Tiffany had reached her wits end with her nephew the first time she reached out. “I was at home going through emails when he burst through the door,” her voice quivered over the phone. “I could tell he was upset about something. Then I heard the door to his bedroom slam followed by a ferocious crunch. I thought an earthquake had cracked the house into two.”
“Are you and your family safe?” I asked, hoping no harm had come to her. “Yes, I’m fine, nothing like that. When I was finally able to talk to him, I found out his credit hours wouldn’t transfer to another community college because his grades were too low. They wouldn’t take him.”
“How old is your nephew?” I asked. “Twenty-eight.”
She went on to say that her nephew, Stephen, had lost his mother early on to heart complications and the father was out of the picture, so she took him in. He was a normal boy, played sports, had a solid group of friends in high school.
“Stephen wasn’t a National Merit Scholar but he passed all his classes and was primed for college or some kind of technical school. But around this time he stopped talking to me. He shut down and became nervous and secretive around me. I was so worried he’d miss application deadlines, I filled them out for him.”
“What happened?” I wondered as I wrote down the term failure to launch and saran wrap parent on my legal pad as I took notes listening to Tiffany.
“He failed out after the first semester and moved into my spare bedroom. He’s been on this cycle where every other year he gets the courage to reapply and give it another shot but it doesn’t work so he goes back to his part-time night stocking job at a local supermarket. A toddler could do the job. It doesn’t require anything of him.”
“Does he have a history of violence?” I prodded to get a bigger picture of what was going on here. “Not at all. He was the sweetest boy. Ever since high school he’s been on this downward spiral and living under my roof for longer than I can remember. He just doesn’t talk to me anymore,” she began to cry. “What happened to that little boy who would hold my hand when we crossed the street?”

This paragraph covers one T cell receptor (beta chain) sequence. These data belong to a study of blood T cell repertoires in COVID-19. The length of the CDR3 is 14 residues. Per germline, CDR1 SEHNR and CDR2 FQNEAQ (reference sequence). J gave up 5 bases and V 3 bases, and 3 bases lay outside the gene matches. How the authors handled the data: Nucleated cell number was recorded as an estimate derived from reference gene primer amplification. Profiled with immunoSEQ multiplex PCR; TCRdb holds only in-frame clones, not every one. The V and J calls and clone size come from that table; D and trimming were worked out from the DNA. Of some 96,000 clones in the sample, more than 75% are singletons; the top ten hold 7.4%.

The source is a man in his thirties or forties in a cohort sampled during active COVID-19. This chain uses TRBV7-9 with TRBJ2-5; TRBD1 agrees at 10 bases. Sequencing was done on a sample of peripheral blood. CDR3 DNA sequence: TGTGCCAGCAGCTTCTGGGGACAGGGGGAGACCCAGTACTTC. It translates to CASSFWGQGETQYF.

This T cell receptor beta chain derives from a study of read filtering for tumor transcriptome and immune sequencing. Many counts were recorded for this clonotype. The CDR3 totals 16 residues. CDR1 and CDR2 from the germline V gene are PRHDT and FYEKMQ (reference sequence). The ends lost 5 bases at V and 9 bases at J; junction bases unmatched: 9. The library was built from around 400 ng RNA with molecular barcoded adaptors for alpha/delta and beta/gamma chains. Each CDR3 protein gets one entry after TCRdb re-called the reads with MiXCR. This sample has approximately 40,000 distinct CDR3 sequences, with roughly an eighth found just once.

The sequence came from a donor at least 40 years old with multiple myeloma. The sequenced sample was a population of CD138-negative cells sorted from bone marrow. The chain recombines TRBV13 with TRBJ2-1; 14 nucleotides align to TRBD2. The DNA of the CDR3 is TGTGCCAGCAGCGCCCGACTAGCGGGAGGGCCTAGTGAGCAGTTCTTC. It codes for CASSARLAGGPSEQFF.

I asked Tiffany if she had ever heard of failure to launch before. She hadn’t and wondered how it would apply to her nephew. I told her that failure to launch is an adolescent’s trouble transitioning into adulthood. The burgeoning young man or woman has not been adequately prepared with the skills necessary to become a fully-functioning adult. And since Stephen is a member of the Millennial generation – those born between 1980 and 2000 – he and his generation faced a unique set of challenges as they moved from childhood into adulthood.
In fact, to better understand this generation, if you look back to the mid-2000s, trends in child development had been shifting for several years toward less play time at home and school, an “everybody is a winner” mentality, and over-protection for Millennial children. Hara Marano, editor-in-chief of Psychology Today, wrote in her book A Nation of Wimps about the turning tide in the way we raise our children.
“Play is all but dead… so many toys are designed by and for adults… [and] sports many kids participate in are managed by adults.” This is a dramatic shift from the days when educators and administrators doled out physical punishment and told children simply to suck it up.
The trends continued into adolescence as the ubiquity of technology and social media took hold of society. Research from Marano’s look into child development shows that college students in the new millennium use cellphones and tablets to maintain a constant connection with their parents. Although parents may see a level of comfort in the age of instant communication, the access gives the student a lifeline, a way out of wrestling with real world problems on a daily basis.
Just as parents are tethered to their children with cellphones, I told Tiffany she was overly involved in her nephew’s affairs because he still lived with her. Thus, I talked to Tiffany about giving Stephen the room to make mistakes and experience the consequences.
Through several telephonic coaching sessions, Tiffany began to understand her behaviors and the impact they have on Stephen, as well as his behaviors and how they keep him trapped in childhood. She learned that it’s easy to get discouraged about a child who is struggling as an emerging adult. Still, there’s hope for him to leave the nest.
Tiffany was also able to look at her own family of origin issues and see how she was hard-wired for success, which only created added pressure for her to see it through with Stephen. She discovered part of successful parenting was the ability to let go, to encourage Stephen to do things on his own, and to let him take responsibility for his successes and failures.